ADHD

Reframing ADHD

I was listening to a podcast this week about how to raise children who know their purpose. It struck a chord with me and began ruminating about my three children: their talents, their dreams, their skills, and their personalities.

My 11-year-old son is quick witted, extremely creative, musically talented, very insightful, popular, and extremely social. He truly could be anything he wanted to be. Based on who is he today, if I had to guess what his future would be, I’d imagine he’d be an entrepreneur who plays the PS4 in his spare time.

My 7-year-old daughter is the most incredible drawer, singer, and performer. She is effervescent, loud, hilarious, popular, fantastic with little kids and so very, very funny. I think she will end up being a famous actress, a fashion designer, a stylist, or a teacher.

My youngest daughter is 6-years old. She is the kindest, most selfless, compassionate, helpful child I have ever known. She loves any kind of animal, and they love her back. I think she will be a vet or a conservationist.

It really started to make me think – you know what did not make my list? ADHD. When I thought about my incredible children and who they are, inattention, hyperactivity and impulsivity did not make the list. 


How many times, though, does ADHD seem like an all-consuming diagnosis? I know it’s something that I have to think about and deal with every single day. The never-ending hyperactivity that drains me of my own energy and wants to make me scream; the impulsivity that is the reason for many trips to the emergency room; and the frustrations of inattention… seriously, how can you always lose just one shoe!? ADHD can feel all consuming, but it is not who our children are. It is not their defining characteristic.

Don’t think for a second that I am ignoring ADHD. It is very hard to live with. It’s stressful, difficult, and exhausting. The very real fact is that families who have a child or children with ADHD are living with a significantly increased amount of stress compared with families of neurotypical children (Leitch, 2019, Theule, 2010.) You need a good support network around you, including professional who can walk you through this journey.

As I was pondering my children, a quote came to mind:

“What you feed yourself, will eventually grow. Whether be good or bad, it will grow. It will affect your entire mood, environment, and the way of thinking… Most of all, it will affect your entire outcome of your today. (Not to mention your tomorrow.)” – Rafael Garcia


ADHD is a chronic condition. Our children are not going to wake up one morning and be “cured”.  These amazing kids have ADHD, however, these children are not ADHD. The double-edged sword of ADHD means that while there will always be some things they struggle with, and they will likely always exhibit behaviours that are challenging to live with, they have something that makes them incredible and fiercely passionate about life. The key point I want to make here is that our reactions to these qualities actually shape the way our children think of themselves. How often do we focus on the negative aspects of ADHD when we could be focusing on the positive?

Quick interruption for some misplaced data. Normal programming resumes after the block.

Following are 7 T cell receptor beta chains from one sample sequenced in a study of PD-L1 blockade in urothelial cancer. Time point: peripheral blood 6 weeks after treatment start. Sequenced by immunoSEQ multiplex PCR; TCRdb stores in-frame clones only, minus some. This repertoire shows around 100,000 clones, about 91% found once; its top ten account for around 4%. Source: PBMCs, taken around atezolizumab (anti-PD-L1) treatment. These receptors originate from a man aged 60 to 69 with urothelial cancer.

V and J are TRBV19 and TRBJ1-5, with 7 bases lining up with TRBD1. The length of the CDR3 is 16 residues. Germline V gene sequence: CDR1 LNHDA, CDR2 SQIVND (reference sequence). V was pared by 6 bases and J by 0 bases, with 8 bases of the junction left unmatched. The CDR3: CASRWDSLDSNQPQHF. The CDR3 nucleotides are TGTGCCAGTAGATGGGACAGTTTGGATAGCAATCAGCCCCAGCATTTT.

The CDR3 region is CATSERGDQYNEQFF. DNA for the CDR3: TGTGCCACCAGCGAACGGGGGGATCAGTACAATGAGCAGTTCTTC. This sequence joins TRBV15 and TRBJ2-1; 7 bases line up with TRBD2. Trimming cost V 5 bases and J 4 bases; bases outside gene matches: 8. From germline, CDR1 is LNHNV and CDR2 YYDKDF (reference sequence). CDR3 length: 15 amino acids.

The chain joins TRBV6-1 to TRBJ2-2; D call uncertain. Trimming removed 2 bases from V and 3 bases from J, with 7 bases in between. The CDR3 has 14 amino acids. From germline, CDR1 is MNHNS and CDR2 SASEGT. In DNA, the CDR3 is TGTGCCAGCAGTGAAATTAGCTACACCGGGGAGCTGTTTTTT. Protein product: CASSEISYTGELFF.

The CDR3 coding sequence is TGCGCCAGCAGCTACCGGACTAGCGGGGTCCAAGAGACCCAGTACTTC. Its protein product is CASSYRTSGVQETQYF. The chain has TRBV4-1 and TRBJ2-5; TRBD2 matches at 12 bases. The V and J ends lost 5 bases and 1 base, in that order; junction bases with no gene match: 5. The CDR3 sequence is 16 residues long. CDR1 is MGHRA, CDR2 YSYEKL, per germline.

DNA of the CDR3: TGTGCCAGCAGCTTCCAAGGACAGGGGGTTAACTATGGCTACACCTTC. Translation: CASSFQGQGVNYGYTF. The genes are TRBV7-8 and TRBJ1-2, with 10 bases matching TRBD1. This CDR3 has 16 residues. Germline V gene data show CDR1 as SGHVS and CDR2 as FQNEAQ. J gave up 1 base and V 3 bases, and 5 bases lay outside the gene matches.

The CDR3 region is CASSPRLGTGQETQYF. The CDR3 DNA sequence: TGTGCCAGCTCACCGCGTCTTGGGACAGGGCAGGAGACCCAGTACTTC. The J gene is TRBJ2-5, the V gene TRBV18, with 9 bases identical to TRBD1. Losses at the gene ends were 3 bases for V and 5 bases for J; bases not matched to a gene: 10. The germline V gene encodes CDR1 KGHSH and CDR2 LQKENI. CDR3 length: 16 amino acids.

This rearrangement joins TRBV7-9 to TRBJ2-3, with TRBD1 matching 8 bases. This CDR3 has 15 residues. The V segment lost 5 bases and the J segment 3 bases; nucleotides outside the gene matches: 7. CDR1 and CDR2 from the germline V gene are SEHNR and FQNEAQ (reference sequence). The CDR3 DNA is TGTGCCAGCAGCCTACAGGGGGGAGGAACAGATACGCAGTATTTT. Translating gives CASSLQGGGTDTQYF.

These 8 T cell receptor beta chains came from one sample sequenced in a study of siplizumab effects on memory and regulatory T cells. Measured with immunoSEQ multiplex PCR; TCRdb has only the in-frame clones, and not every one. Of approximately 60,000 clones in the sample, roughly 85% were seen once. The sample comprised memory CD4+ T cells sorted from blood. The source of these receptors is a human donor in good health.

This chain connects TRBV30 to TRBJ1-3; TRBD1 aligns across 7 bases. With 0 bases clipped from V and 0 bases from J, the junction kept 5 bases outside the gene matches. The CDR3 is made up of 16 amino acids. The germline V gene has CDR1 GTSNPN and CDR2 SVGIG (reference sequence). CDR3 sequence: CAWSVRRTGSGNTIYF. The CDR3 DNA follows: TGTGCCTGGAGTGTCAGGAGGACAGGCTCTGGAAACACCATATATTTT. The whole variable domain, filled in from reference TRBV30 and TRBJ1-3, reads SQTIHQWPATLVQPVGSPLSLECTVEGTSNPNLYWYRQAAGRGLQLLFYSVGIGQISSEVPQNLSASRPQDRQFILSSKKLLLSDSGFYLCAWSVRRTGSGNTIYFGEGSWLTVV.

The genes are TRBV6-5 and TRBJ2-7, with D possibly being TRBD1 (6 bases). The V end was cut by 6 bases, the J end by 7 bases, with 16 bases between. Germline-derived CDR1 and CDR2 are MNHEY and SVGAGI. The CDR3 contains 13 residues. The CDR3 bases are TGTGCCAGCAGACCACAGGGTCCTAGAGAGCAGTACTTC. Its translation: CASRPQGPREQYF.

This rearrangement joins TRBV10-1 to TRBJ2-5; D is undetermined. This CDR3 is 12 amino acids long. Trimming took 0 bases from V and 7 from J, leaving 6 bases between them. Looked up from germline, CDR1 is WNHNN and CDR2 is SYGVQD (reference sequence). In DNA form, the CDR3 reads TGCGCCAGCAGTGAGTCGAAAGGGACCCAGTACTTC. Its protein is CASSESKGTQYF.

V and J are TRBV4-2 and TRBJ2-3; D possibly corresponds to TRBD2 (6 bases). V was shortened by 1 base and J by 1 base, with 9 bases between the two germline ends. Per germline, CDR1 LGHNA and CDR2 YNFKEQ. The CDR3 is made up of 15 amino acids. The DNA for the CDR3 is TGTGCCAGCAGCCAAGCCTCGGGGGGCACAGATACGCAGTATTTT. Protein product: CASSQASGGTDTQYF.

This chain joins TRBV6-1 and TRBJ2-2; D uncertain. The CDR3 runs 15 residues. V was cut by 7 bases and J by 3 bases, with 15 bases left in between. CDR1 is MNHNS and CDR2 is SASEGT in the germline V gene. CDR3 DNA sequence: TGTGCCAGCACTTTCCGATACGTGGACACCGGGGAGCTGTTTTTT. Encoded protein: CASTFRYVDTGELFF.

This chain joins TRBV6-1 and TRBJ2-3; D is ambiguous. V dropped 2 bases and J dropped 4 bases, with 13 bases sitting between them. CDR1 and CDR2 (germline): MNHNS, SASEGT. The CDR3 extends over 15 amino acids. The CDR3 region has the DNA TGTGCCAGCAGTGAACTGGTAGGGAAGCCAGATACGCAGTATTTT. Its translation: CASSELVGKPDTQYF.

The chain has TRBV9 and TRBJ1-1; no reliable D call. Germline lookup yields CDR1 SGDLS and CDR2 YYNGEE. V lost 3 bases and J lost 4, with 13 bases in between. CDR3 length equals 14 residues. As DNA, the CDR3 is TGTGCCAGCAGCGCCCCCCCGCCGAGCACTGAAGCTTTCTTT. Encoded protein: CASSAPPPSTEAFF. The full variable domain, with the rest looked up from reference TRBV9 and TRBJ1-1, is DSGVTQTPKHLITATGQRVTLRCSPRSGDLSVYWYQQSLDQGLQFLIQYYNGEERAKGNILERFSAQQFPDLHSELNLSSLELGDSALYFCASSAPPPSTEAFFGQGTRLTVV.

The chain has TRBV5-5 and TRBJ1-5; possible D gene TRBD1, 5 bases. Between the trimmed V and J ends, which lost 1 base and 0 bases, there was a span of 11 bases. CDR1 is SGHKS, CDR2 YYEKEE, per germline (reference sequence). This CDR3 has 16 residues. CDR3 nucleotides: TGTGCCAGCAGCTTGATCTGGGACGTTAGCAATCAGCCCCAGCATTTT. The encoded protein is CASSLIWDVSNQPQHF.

Some of the characteristics of ADHD we find difficult to deal with now, could lead to them being world changers! My son gets up at 4-5am every morning. While I find being regularly woken up at this hour very challenging, what a great opportunity for my son to start his day with exercise and watch the beautiful sun rises! My daughter will not be told no: If she wants something, she does not stop until she gets it. Yes, this is frustrating for me when I need her to clean her room, but imagine this quality if she is knocked back by a casting director. Kate Winslet ended up starring in the Titanic movie because she wouldn’t take no for an answer!

Dr. Edward Hallowell, found Children with ADHD hear 20,000 more negative messages by the age of 12 than their neurotypical counterparts. They are not going to compartmentalise those negative messages about their symptoms of ADHD, against who they are. Imagine the toll of that on their self-esteem.  We have an incredible opportunity as parents of children with ADHD to switch the perspective, and thus the narrative. We can recognise that what is typically seen as difficult can be a significant driving force to who and what our kids become.


I challenge you this week to set aside time to ponder who your children are. What are they good at? What are their passions? How can you reframe the qualities of ADHD you currently find challenging, to qualities that can take them to great heights for their future?

And let’s get ADHD Done Differently

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